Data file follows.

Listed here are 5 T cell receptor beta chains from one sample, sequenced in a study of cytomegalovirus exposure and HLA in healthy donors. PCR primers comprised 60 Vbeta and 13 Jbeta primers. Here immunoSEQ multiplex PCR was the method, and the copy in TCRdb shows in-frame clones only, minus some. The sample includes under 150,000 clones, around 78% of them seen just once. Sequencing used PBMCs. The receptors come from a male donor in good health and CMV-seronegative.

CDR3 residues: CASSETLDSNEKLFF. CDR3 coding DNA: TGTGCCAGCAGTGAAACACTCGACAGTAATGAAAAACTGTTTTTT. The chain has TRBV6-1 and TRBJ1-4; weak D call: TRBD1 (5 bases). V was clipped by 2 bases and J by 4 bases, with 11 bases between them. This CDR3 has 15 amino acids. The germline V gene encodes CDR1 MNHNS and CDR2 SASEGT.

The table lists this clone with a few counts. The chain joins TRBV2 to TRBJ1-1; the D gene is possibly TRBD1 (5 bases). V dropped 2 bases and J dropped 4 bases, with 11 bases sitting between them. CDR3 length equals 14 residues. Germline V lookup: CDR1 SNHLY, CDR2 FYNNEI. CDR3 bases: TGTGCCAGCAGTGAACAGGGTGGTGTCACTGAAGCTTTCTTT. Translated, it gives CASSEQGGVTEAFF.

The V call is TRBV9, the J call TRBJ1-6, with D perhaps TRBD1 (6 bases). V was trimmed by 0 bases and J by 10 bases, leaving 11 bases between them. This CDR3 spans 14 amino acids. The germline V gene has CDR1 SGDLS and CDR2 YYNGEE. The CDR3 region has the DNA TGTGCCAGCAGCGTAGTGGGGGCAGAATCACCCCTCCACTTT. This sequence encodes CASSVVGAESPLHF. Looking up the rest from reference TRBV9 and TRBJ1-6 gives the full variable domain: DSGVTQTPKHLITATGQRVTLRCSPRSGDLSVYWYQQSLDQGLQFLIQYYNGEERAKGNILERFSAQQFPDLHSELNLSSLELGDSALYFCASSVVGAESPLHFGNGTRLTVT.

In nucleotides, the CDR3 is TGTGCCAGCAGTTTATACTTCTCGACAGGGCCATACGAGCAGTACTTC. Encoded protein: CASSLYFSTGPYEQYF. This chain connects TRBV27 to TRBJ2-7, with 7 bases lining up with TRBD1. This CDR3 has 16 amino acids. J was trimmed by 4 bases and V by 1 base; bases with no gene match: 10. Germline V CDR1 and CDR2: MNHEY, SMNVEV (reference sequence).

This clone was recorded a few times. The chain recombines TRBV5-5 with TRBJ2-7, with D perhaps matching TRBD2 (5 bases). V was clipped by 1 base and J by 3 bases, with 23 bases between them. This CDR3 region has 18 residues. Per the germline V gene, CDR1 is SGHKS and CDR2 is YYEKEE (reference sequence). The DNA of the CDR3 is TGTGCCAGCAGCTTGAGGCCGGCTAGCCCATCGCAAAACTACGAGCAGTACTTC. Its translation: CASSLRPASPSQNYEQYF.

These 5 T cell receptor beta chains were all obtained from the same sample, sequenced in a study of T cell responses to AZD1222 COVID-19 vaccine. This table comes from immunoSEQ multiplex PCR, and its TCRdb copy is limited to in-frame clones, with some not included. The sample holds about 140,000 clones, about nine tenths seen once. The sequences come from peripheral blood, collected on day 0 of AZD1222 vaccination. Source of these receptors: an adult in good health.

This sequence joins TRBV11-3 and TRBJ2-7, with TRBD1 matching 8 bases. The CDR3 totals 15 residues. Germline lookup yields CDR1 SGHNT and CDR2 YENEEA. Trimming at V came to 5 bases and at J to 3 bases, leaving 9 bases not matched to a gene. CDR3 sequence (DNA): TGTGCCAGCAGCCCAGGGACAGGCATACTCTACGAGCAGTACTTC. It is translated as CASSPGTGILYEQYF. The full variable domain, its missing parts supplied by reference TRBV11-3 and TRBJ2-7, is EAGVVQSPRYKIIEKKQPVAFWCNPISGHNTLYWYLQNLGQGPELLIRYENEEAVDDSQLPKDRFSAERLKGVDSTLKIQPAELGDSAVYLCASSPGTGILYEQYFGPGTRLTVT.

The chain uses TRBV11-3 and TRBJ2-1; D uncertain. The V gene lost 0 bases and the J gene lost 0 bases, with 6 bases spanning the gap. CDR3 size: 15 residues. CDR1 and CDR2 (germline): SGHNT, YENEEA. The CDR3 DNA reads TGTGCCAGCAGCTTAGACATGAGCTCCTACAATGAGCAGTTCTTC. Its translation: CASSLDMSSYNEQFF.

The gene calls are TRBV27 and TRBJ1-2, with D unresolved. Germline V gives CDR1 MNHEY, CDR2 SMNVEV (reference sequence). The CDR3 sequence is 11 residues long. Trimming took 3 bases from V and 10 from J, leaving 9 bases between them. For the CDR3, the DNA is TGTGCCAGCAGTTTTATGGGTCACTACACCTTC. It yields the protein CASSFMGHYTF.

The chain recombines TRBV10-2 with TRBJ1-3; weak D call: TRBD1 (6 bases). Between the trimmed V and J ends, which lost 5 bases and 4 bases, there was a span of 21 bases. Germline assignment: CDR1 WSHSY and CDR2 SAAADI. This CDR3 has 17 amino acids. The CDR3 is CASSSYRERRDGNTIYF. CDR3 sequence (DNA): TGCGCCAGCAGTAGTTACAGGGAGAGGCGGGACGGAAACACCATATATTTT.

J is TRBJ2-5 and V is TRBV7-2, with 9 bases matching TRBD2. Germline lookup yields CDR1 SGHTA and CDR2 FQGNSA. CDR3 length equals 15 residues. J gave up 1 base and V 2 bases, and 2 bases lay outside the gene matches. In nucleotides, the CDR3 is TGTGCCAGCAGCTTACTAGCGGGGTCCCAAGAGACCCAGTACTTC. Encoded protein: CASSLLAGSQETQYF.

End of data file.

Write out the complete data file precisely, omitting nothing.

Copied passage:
Listed here are 5 T cell receptor beta chains from one sample, sequenced in a study of cytomegalovirus exposure and HLA in healthy donors. PCR primers comprised 60 Vbeta and 13 Jbeta primers. Here immunoSEQ multiplex PCR was the method, and the copy in TCRdb shows in-frame clones only, minus some. The sample includes under 150,000 clones, around 78% of them seen just once. Sequencing used PBMCs. The receptors come from a male donor in good health and CMV-seronegative.

CDR3 residues: CASSETLDSNEKLFF. CDR3 coding DNA: TGTGCCAGCAGTGAAACACTCGACAGTAATGAAAAACTGTTTTTT. The chain has TRBV6-1 and TRBJ1-4; weak D call: TRBD1 (5 bases). V was clipped by 2 bases and J by 4 bases, with 11 bases between them. This CDR3 has 15 amino acids. The germline V gene encodes CDR1 MNHNS and CDR2 SASEGT.

The table lists this clone with a few counts. The chain joins TRBV2 to TRBJ1-1; the D gene is possibly TRBD1 (5 bases). V dropped 2 bases and J dropped 4 bases, with 11 bases sitting between them. CDR3 length equals 14 residues. Germline V lookup: CDR1 SNHLY, CDR2 FYNNEI. CDR3 bases: TGTGCCAGCAGTGAACAGGGTGGTGTCACTGAAGCTTTCTTT. Translated, it gives CASSEQGGVTEAFF.

The V call is TRBV9, the J call TRBJ1-6, with D perhaps TRBD1 (6 bases). V was trimmed by 0 bases and J by 10 bases, leaving 11 bases between them. This CDR3 spans 14 amino acids. The germline V gene has CDR1 SGDLS and CDR2 YYNGEE. The CDR3 region has the DNA TGTGCCAGCAGCGTAGTGGGGGCAGAATCACCCCTCCACTTT. This sequence encodes CASSVVGAESPLHF. Looking up the rest from reference TRBV9 and TRBJ1-6 gives the full variable domain: DSGVTQTPKHLITATGQRVTLRCSPRSGDLSVYWYQQSLDQGLQFLIQYYNGEERAKGNILERFSAQQFPDLHSELNLSSLELGDSALYFCASSVVGAESPLHFGNGTRLTVT.

In nucleotides, the CDR3 is TGTGCCAGCAGTTTATACTTCTCGACAGGGCCATACGAGCAGTACTTC. Encoded protein: CASSLYFSTGPYEQYF. This chain connects TRBV27 to TRBJ2-7, with 7 bases lining up with TRBD1. This CDR3 has 16 amino acids. J was trimmed by 4 bases and V by 1 base; bases with no gene match: 10. Germline V CDR1 and CDR2: MNHEY, SMNVEV (reference sequence).

This clone was recorded a few times. The chain recombines TRBV5-5 with TRBJ2-7, with D perhaps matching TRBD2 (5 bases). V was clipped by 1 base and J by 3 bases, with 23 bases between them. This CDR3 region has 18 residues. Per the germline V gene, CDR1 is SGHKS and CDR2 is YYEKEE (reference sequence). The DNA of the CDR3 is TGTGCCAGCAGCTTGAGGCCGGCTAGCCCATCGCAAAACTACGAGCAGTACTTC. Its translation: CASSLRPASPSQNYEQYF.

These 5 T cell receptor beta chains were all obtained from the same sample, sequenced in a study of T cell responses to AZD1222 COVID-19 vaccine. This table comes from immunoSEQ multiplex PCR, and its TCRdb copy is limited to in-frame clones, with some not included. The sample holds about 140,000 clones, about nine tenths seen once. The sequences come from peripheral blood, collected on day 0 of AZD1222 vaccination. Source of these receptors: an adult in good health.

This sequence joins TRBV11-3 and TRBJ2-7, with TRBD1 matching 8 bases. The CDR3 totals 15 residues. Germline lookup yields CDR1 SGHNT and CDR2 YENEEA. Trimming at V came to 5 bases and at J to 3 bases, leaving 9 bases not matched to a gene. CDR3 sequence (DNA): TGTGCCAGCAGCCCAGGGACAGGCATACTCTACGAGCAGTACTTC. It is translated as CASSPGTGILYEQYF. The full variable domain, its missing parts supplied by reference TRBV11-3 and TRBJ2-7, is EAGVVQSPRYKIIEKKQPVAFWCNPISGHNTLYWYLQNLGQGPELLIRYENEEAVDDSQLPKDRFSAERLKGVDSTLKIQPAELGDSAVYLCASSPGTGILYEQYFGPGTRLTVT.

The chain uses TRBV11-3 and TRBJ2-1; D uncertain. The V gene lost 0 bases and the J gene lost 0 bases, with 6 bases spanning the gap. CDR3 size: 15 residues. CDR1 and CDR2 (germline): SGHNT, YENEEA. The CDR3 DNA reads TGTGCCAGCAGCTTAGACATGAGCTCCTACAATGAGCAGTTCTTC. Its translation: CASSLDMSSYNEQFF.

The gene calls are TRBV27 and TRBJ1-2, with D unresolved. Germline V gives CDR1 MNHEY, CDR2 SMNVEV (reference sequence). The CDR3 sequence is 11 residues long. Trimming took 3 bases from V and 10 from J, leaving 9 bases between them. For the CDR3, the DNA is TGTGCCAGCAGTTTTATGGGTCACTACACCTTC. It yields the protein CASSFMGHYTF.

The chain recombines TRBV10-2 with TRBJ1-3; weak D call: TRBD1 (6 bases). Between the trimmed V and J ends, which lost 5 bases and 4 bases, there was a span of 21 bases. Germline assignment: CDR1 WSHSY and CDR2 SAAADI. This CDR3 has 17 amino acids. The CDR3 is CASSSYRERRDGNTIYF. CDR3 sequence (DNA): TGCGCCAGCAGTAGTTACAGGGAGAGGCGGGACGGAAACACCATATATTTT.

J is TRBJ2-5 and V is TRBV7-2, with 9 bases matching TRBD2. Germline lookup yields CDR1 SGHTA and CDR2 FQGNSA. CDR3 length equals 15 residues. J gave up 1 base and V 2 bases, and 2 bases lay outside the gene matches. In nucleotides, the CDR3 is TGTGCCAGCAGCTTACTAGCGGGGTCCCAAGAGACCCAGTACTTC. Encoded protein: CASSLLAGSQETQYF.